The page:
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No Anderson, Marino for US in finals at Olympic big air

February 14, 2022 GMT
Jamie Anderson of the United States competes during the women's snowboard big air qualifications of the 2022 Winter Olympics, Monday, Feb. 14, 2022, in Beijing. (AP Photo/Ashley Landis)
Jamie Anderson of the United States competes during the women's snowboard big air qualifications of the 2022 Winter Olympics, Monday, Feb. 14, 2022, in Beijing. (AP Photo/Ashley Landis)
Jamie Anderson of the United States competes during the women's snowboard big air qualifications of the 2022 Winter Olympics, Monday, Feb. 14, 2022, in Beijing. (AP Photo/Ashley Landis)
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Jamie Anderson of the United States competes during the women's snowboard big air qualifications of the 2022 Winter Olympics, Monday, Feb. 14, 2022, in Beijing. (AP Photo/Ashley Landis)
1 of 11
Jamie Anderson of the United States competes during the women's snowboard big air qualifications of the 2022 Winter Olympics, Monday, Feb. 14, 2022, in Beijing. (AP Photo/Ashley Landis)

BEIJING (AP) — Jamie Anderson and Julia Marino had their bubbles burst before qualifying began for women’s snowboard big air.

Behind the scenes, these pandemic Olympics haven’t been what they hoped.

“Just like a little bit tapped out,” Anderson said. “I’m excited to go home.”

Anderson wiped out on her first two jumps in qualifying Monday and failed to crack the finals field, while Marino dropped out of the contest after a distressing fall during practice over the weekend. Long shot U.S. teammate Hailey Langland will be the only American in the finals after grabbing the 12th and final spot.

The 31-year-old Anderson came to China a two-time defending champion in slopestyle and won silver in big air at the 2018 Pyeongchang Games. She finished ninth trying to defend her slopestyle titles last week, then said on Instagram that she “straight up couldn’t handle the pressure” and that her “ mental health and clarity just hasn’t been on par.”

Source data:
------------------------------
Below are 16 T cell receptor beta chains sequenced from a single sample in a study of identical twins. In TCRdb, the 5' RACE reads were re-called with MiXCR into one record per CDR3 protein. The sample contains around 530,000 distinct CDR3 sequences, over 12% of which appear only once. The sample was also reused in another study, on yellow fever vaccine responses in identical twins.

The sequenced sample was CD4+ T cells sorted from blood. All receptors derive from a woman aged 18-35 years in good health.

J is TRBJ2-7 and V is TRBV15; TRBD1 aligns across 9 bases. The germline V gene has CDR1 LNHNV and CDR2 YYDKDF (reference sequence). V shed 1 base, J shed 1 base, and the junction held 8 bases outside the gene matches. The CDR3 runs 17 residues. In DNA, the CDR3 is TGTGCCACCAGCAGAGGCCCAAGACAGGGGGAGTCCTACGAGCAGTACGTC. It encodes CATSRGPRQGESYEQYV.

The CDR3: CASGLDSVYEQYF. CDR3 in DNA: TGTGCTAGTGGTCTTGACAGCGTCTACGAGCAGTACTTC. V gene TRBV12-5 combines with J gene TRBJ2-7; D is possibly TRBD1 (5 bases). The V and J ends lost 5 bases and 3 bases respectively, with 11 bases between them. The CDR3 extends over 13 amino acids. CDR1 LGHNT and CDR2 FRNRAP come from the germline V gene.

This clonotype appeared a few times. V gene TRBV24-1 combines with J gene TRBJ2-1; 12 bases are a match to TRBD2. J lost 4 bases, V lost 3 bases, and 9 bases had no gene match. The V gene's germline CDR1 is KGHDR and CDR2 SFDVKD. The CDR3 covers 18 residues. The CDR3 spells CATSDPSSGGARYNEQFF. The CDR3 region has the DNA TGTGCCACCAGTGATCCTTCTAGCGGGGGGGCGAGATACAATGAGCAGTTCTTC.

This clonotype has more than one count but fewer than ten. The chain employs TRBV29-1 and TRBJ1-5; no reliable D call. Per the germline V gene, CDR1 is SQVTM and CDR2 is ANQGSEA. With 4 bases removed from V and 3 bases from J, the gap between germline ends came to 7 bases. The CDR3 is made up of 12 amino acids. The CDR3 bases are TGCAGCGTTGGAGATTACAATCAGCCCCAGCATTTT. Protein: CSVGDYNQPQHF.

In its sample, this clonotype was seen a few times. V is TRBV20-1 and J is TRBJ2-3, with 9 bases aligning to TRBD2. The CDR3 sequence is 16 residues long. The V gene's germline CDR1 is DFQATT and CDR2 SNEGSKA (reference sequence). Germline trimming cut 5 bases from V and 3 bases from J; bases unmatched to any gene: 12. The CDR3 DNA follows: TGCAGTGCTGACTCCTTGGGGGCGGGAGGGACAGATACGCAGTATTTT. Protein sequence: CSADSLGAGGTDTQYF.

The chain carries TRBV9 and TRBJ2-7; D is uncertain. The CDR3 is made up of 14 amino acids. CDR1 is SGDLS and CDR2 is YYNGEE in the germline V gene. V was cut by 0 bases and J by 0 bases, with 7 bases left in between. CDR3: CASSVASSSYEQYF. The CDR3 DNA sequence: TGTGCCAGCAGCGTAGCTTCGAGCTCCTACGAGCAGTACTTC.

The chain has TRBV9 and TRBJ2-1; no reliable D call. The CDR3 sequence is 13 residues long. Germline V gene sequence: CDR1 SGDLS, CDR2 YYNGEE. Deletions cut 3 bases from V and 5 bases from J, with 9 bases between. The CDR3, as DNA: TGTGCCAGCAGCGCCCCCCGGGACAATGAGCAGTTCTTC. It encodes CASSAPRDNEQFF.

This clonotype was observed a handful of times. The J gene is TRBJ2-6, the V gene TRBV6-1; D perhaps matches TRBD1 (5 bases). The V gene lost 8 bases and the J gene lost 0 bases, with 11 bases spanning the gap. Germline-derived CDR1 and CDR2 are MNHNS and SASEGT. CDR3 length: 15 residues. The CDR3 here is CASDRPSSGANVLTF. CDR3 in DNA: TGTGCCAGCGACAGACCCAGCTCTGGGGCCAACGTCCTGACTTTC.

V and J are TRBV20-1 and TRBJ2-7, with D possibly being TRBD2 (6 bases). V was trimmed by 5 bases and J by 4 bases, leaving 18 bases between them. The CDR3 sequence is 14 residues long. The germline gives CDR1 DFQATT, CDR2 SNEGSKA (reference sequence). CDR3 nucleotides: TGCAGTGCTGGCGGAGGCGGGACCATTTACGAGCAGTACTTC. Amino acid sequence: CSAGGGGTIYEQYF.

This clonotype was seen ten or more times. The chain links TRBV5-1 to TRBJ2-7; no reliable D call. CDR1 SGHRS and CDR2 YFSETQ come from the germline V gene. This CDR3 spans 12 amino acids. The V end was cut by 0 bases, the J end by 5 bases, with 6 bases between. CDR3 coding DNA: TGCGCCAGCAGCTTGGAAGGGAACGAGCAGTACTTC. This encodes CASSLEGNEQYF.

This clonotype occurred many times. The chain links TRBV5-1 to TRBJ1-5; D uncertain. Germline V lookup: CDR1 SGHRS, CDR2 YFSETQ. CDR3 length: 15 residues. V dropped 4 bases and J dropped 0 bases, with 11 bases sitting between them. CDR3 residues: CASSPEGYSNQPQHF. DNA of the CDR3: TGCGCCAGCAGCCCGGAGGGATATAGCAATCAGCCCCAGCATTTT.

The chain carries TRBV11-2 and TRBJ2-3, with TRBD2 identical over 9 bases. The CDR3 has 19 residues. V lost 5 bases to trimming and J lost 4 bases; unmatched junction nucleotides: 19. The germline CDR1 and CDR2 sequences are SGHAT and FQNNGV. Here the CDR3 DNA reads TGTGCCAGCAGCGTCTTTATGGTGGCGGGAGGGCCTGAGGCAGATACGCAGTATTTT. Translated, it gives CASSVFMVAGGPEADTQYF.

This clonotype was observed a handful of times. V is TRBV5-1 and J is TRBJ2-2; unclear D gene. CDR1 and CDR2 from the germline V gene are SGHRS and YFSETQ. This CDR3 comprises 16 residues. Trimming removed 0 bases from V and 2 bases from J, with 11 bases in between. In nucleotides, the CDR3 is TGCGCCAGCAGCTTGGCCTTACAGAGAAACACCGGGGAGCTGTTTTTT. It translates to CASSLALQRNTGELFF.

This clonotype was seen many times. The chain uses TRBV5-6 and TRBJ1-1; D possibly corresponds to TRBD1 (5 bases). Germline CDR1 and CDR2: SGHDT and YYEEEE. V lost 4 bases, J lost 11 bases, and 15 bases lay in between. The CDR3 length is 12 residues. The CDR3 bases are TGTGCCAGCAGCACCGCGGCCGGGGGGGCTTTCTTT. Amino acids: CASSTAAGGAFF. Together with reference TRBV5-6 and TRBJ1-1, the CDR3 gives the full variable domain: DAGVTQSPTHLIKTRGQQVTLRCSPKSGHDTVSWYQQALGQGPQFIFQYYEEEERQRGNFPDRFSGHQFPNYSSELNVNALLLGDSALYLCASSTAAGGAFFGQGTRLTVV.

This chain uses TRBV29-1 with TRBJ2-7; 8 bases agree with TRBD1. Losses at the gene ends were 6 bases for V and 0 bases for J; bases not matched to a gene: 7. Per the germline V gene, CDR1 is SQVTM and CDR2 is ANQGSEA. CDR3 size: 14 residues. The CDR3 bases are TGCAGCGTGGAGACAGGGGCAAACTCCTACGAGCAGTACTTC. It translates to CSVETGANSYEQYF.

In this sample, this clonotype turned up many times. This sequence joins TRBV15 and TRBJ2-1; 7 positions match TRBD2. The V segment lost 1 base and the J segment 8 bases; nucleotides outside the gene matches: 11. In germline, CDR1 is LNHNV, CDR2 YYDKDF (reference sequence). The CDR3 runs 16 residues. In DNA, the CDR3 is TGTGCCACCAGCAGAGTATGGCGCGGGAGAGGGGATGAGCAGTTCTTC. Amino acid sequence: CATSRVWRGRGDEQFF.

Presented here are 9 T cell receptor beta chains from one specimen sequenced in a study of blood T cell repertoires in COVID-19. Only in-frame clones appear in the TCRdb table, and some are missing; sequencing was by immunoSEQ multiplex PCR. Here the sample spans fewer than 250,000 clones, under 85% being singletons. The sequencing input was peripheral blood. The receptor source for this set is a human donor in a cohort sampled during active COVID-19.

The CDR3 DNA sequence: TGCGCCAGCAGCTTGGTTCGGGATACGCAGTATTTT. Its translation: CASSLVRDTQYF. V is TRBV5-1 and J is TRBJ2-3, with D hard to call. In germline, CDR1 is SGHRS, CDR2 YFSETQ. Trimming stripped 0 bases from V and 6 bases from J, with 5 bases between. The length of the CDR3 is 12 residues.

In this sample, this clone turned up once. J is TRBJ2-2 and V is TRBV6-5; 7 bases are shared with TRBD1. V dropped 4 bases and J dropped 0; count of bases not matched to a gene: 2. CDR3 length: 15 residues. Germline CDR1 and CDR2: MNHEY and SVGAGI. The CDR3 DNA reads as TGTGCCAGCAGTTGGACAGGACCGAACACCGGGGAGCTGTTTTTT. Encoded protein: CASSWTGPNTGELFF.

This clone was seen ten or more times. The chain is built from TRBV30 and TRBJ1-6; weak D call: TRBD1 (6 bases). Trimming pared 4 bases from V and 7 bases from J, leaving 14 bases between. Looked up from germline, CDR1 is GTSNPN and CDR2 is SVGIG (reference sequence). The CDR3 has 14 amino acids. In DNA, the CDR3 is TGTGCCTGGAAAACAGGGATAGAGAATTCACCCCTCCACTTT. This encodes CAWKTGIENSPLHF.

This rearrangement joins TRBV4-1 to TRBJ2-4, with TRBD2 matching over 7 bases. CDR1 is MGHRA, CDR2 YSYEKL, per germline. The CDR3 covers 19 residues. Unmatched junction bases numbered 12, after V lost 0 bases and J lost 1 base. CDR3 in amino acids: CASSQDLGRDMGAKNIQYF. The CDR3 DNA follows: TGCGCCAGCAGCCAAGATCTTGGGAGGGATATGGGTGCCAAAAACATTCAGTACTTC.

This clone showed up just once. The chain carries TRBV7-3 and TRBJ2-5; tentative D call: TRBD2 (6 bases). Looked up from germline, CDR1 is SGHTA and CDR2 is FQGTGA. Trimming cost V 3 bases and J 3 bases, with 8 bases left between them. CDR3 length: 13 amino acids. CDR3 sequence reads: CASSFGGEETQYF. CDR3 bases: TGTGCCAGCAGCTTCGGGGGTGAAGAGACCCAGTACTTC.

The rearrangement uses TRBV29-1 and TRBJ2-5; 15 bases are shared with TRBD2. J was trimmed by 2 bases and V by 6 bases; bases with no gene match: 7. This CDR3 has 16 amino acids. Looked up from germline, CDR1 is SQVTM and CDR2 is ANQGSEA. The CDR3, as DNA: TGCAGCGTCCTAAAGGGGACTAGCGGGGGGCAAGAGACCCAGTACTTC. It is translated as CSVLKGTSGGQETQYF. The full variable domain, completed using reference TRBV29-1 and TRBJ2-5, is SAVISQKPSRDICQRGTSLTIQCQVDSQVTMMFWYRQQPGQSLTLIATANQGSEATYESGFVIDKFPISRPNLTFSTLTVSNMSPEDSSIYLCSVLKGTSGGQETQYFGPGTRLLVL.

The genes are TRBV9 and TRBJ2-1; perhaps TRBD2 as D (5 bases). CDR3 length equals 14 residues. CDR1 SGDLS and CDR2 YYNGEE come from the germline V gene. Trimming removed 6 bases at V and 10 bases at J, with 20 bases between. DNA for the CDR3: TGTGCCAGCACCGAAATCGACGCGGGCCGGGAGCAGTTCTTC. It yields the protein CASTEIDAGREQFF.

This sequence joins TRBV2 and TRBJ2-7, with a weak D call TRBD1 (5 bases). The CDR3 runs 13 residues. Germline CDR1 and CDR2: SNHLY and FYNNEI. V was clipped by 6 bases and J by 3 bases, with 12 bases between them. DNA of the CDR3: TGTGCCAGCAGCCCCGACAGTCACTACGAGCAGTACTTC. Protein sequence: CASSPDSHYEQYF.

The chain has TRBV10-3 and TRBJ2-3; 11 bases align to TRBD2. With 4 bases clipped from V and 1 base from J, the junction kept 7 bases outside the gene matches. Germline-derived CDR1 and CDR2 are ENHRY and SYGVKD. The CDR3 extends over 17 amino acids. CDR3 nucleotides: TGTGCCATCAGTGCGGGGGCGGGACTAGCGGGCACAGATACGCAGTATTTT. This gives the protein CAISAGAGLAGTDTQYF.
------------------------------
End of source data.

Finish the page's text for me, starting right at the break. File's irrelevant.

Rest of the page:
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“It was like, honestly hard,” she said Monday. “We’ve been here for so long and I feel like our whole crew is just over it. Just barely hanging on by a fricking strand of hair. Just like, tired of the food, homesick, tired of the pressure.”

The Californian said she was in a better headspace coming into Monday, but it all fell apart quickly when she crashed out twice trying a fairly conservative cab double underflip.

Anderson needed a massive trick in Run 3 and then a lot of luck to make the finals. She held up her end, throwing down a frontside double cork 1080 — two off-axis spins with three rotations. That earned her 89.75 points, the second highest-scoring stunt from anybody all day, and briefly pushed her into the top 12.

Good fortune didn’t follow, though. She ended up 15th.

“Oh gosh, honestly heartbroken,” she said. “It’s, like, such a high high when you do well here and, like, the worst low when you can’t pull it together.”

Anderson had a rocky road even getting to the Olympics, including a break-in of her car and uncharacteristic on-slope struggles. She says she’s not ready to retire, but she’s not sure what’s next for her as far as competitive snowboarding.

“Part of me just wants to fricking quit, part of me wants to go work harder and like come back and win everything, because I know I’m capable,” she said. “It’s been a long journey for me. I’m going to definitely just take a little time and go free ride, ride some (powder), and then reset and see what I feel.”

Marino, coming off a silver medal in last week’s slopestyle event, was set to jump 23rd in the 30-snowboarder field, just ahead of 2018 gold medalist Anna Gasser of Austria. It was a surprise when she didn’t appear.

Team USA snowboarding said Marino fell during practice a few days ago and is “prioritizing her health.”

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Marino’s scratch was a late decision. The Connecticut resident shared video of herself practicing at Big Air Shougang on Instagram about 12 hours before qualifying began, encouraging followers to tune in.

Langland said Marino was shaken physically and mentally by her fall.

“I don’t think it’s right to be pushing yourself when mentally and physically, you aren’t all there,” Langland said. “That’s when it gets really dangerous, and I’m really proud of her for sticking up for herself and making the call to not ride today.”

Slopestyle gold medalist Zoi Sadowski Synnott of New Zealand landed the biggest jump of qualifying with a frontside double cork 1080 and finished first. Japanese teammates Kokomo Murase and Reira Iwabuchi were second and third, respectively. Gasser finished sixth.

NO REPEAT

Reigning Olympic gold medalist Sébastien Toutant of Canada crashed hard during men’s qualifying and won’t defend his title.

Toutant needed to land a big trick on his third run to crack the top 12, but he slammed into the icy slope attempting a triple cork 1620 — three off-axis flips with 4 1/2 rotations.

The 29-year-old fell on his back, and his head whipped back hard enough to knock his goggles off entirely. He remained down for several minutes before being helped up and walking away.

Max Parrot, the Canadian who took gold in slopestyle last week, leads after qualifying, followed by Takeru Otsuka of Japan and American Red Gerard, who won gold at slopestyle in 2018.

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